This French brioche recipe is from famed pastry chef Joanne Chang of Flour Bakery. It makes two loaves, so feel free to bake both and freeze one for later. Or do what I did – I used half of the brioche to make pain au raisins!
Since we’ve been at home for several weeks now, I’ve had an abundance of time. One thing that I rarely made time for prior to the social isolating is perusing my cookbooks. Occasionally, I’d browse a cookbook if there was something in particular that I wanted to bake. But, I didn’t spend as much time reading the cookbooks previously.
One afternoon, I took out Joanne Chang’s cookbook and started reading. Like reading from Page 1. That’s something I never did before. I read about her story and how she defied her parents and became a pastry chef. After reading about her background, I flipped through the rest of the book to see what recipes I could try next.
Much to my surprise, Joanne’s cookbook contained two recipes that immediately caught my eye. The first was her French brioche recipe. While I’ve made them before, I wanted to try hers. The other was pain au raisins. And even though I’ve made it once before, I wasn’t fully happy with how it turned out.
This brioche recipe makes two loaves. Fear not though. You can bake both of the loaves at once and freeze one or give it to a neighbor or a friend who needs bread. Or, you can turn one of the pieces of dough into something else. I turned mine into the pain au raisins recipe, which I will be sharing soon. Brioche and pain au raisins were two of our favorite things to eat while in Paris.
So how did Joanne’s recipe compare with the others that I’ve made? Well, here are our ratings for the brioche…
Husband’s rating: 4 out of 5
Addie’s rating: 4 out of 5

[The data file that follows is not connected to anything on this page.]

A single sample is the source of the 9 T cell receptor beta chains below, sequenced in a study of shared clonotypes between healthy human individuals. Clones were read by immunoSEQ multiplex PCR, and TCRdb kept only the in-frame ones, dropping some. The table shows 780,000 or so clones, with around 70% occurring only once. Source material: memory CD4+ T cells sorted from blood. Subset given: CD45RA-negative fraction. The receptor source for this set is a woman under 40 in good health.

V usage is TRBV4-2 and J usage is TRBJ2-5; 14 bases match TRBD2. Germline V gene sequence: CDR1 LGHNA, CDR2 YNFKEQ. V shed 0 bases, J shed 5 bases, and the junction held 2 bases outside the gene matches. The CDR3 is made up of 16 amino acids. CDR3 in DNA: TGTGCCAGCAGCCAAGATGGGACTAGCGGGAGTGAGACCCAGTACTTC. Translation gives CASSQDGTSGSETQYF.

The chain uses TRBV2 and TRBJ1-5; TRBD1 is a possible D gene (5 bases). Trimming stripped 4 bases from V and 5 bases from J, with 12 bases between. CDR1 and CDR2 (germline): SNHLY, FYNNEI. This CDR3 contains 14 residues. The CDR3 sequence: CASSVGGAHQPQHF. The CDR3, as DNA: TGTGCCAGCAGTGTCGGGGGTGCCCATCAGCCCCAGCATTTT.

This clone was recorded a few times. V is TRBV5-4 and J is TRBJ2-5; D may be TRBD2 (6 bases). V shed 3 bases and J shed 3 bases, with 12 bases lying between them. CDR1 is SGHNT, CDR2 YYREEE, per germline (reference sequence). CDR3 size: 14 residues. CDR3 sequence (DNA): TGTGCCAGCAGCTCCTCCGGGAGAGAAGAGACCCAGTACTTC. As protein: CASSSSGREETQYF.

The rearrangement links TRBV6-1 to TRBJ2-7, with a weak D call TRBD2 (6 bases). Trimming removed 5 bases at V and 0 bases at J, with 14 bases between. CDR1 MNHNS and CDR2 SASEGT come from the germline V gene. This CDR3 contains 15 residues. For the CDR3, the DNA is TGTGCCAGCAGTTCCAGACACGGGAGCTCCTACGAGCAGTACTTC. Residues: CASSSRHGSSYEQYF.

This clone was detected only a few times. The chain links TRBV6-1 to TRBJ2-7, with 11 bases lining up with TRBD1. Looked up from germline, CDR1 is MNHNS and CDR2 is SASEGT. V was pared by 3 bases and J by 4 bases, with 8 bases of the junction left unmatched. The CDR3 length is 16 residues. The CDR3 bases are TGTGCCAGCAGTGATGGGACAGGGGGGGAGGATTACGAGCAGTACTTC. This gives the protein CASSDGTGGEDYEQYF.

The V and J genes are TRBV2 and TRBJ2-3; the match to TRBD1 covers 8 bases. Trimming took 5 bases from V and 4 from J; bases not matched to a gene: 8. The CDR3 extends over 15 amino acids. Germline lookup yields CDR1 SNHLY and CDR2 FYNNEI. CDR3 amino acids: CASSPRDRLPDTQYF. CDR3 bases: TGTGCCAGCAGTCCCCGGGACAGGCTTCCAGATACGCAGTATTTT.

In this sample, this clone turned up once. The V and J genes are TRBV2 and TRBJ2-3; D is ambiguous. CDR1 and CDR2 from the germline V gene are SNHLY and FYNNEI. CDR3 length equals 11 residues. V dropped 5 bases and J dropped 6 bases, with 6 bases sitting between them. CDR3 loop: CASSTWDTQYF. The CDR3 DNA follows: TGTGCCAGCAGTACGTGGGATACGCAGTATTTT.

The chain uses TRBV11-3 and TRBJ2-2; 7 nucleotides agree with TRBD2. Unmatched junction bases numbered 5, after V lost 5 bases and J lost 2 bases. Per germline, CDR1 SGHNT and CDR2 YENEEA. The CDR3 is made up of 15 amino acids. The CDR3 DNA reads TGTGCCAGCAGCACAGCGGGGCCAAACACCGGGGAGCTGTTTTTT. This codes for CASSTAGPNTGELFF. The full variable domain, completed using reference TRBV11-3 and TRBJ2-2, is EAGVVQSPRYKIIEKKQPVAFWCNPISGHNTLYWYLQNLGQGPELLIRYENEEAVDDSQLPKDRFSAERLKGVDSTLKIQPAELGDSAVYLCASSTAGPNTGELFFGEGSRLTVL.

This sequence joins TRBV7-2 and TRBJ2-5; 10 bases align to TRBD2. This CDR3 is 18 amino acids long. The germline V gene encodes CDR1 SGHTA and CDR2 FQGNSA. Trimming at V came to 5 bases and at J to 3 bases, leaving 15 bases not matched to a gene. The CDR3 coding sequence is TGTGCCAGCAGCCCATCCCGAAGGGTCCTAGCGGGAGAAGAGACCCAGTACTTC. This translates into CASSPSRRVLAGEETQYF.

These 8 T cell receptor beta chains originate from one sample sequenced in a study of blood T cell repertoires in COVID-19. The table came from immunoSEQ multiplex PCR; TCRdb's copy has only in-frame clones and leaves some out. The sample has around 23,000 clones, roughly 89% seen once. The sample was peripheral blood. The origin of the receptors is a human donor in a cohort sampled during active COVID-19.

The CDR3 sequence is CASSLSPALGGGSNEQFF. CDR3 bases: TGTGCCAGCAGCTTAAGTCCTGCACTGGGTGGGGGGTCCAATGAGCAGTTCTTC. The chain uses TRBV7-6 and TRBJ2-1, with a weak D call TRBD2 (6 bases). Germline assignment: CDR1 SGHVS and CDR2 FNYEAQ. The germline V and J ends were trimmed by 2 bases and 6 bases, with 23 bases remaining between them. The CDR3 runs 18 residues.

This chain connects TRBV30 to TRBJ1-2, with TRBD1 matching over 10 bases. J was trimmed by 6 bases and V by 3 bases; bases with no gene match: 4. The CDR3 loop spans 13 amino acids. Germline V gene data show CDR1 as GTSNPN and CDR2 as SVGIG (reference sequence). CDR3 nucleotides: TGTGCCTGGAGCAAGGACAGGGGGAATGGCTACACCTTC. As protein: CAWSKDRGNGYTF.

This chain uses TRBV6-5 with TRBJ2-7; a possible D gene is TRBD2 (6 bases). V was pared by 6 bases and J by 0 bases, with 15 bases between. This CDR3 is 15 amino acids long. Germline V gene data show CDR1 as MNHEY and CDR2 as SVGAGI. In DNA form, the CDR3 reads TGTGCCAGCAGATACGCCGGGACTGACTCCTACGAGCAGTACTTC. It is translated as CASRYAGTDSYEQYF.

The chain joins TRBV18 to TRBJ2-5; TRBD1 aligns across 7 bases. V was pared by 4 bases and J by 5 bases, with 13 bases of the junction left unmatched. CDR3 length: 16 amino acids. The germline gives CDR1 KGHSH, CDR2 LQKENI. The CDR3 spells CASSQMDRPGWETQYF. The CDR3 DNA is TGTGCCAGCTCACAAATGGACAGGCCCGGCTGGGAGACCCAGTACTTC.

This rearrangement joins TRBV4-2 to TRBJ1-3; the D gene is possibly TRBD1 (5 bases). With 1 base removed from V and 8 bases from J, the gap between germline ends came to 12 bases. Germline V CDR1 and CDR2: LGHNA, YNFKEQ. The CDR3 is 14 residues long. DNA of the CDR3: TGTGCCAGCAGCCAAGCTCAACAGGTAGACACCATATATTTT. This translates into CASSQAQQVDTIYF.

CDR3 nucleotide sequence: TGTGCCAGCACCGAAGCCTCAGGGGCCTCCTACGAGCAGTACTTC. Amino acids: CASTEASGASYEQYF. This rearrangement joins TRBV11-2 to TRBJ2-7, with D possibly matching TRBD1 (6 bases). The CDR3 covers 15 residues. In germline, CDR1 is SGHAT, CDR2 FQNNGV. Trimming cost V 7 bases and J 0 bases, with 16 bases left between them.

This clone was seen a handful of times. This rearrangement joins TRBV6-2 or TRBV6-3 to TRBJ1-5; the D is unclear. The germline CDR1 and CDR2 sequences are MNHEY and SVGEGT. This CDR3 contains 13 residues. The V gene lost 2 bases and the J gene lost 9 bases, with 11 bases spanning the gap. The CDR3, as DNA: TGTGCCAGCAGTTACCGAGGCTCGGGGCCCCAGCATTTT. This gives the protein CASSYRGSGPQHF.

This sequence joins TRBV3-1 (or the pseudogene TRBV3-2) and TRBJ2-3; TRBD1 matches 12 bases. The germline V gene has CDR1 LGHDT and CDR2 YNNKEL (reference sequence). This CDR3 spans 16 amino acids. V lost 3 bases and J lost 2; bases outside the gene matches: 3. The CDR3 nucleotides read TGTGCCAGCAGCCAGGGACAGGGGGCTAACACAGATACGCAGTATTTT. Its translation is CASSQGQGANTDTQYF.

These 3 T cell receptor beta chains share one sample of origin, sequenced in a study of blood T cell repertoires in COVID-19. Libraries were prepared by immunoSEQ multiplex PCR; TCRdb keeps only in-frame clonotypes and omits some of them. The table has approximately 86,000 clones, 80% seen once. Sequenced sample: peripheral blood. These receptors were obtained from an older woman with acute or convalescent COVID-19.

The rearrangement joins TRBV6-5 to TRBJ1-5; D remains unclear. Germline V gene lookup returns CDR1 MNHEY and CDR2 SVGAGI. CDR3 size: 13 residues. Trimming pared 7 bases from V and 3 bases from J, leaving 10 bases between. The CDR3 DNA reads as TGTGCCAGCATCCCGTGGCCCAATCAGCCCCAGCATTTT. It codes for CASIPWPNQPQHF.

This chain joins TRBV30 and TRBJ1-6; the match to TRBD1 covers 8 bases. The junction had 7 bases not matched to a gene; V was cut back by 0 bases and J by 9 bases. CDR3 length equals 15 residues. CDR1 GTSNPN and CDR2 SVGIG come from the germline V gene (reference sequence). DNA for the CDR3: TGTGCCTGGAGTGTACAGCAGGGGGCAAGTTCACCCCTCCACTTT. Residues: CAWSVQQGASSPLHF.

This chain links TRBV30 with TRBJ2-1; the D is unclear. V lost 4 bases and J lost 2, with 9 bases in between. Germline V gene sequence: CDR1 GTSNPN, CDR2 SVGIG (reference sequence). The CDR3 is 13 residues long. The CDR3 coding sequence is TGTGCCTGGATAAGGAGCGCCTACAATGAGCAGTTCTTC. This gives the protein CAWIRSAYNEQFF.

My rating: 4 out of 5
French brioche from Joanne Chang
- 2 and ¼ cups (315 grams) all-purpose flour
- 2 and ¼ cups (340 grams) bread flour
- 3 and ¼ teaspoons (1 and ½ packages) active dry yeast or 1 ounce (28 grams) fresh cake yeast
- ⅓ cup plus 1 Tablespoon (82 grams) granulated sugar
- 1 Tablespoon kosher salt
- ½ cup (120 grams) cold water
- 6 eggs divided
- 1 cup plus 6 Tablespoons (2 and ¾ sticks or 310 grams) unsalted butter room temperature, cut into 10-12 pieces
- In the bowl of a stand mixer fitted with the dough hook, mix together the all-purpose flour, bread flour, yeast, sugar, salt, water, and 5 of the egg on low speed for about 5 minutes. You will need to stop the mixer occasionally to scrape the sides down so all the dry ingredients get incorporated. Your dough will look pretty dry at this point (that's OK and expected).
- Keep the mixer on low and slowly add in the butter, one pat at a time. Once all the butter has been incorporated, you'll want to stop the mixer occasionally to scrape the dough off the sides of the bowl. Your dough will appear like a big old mess and very shaggy. Trust me though - keep mixing and your dough will eventually turn satiny and smooth. You'll want to mix the dough for about 10-15 minutes for this to happen. Once it turns satiny smooth, turn the mixer to medium high for 1 minute.
- Transfer your dough to a large, well-oiled bowl and cover with plastic wrap. Place it in the refrigerator and allow it to rest and rise for at least 6 hours or up to overnight.
- At this point, you can either bake both loaves or use half of it for another recipe (I chose to use half of it for pain au raisins, which you can find on my blog).
- To make both loaves, generously grease two 9"x5" loaf pans and set aside.
- Divide the dough in half and roll one of the halves out into an approximate 9" square. Fold the top third of the dough towards you, and then the remaining third up away from you - like you're folding a letter. Press down on the layers, then flip the dough so it's seam-side down. Place it in your prepared loaf pan and repeat with the other dough. Allow the dough to rise and double, about 4-5 hours.
- Preheat your oven to 350°F.
- Whisk the remaining egg with 1 teaspoon of water and brush the tops of the loaves gently with the egg.
- Bake in your preheated oven for 35-45 minutes or until the tops and the sides are golden brown. Remove the pans from the oven and allow to cool in the pans for another 30 minutes. Then remove the bread from the pans completely on a wire rack.
Easy to follow recipe, yields great results! Fluffy, rich buttery bread from which we hoped to make French toast, but by the end of the day, there was hardly any left!
I’m so glad this recipe worked for you, Jackie!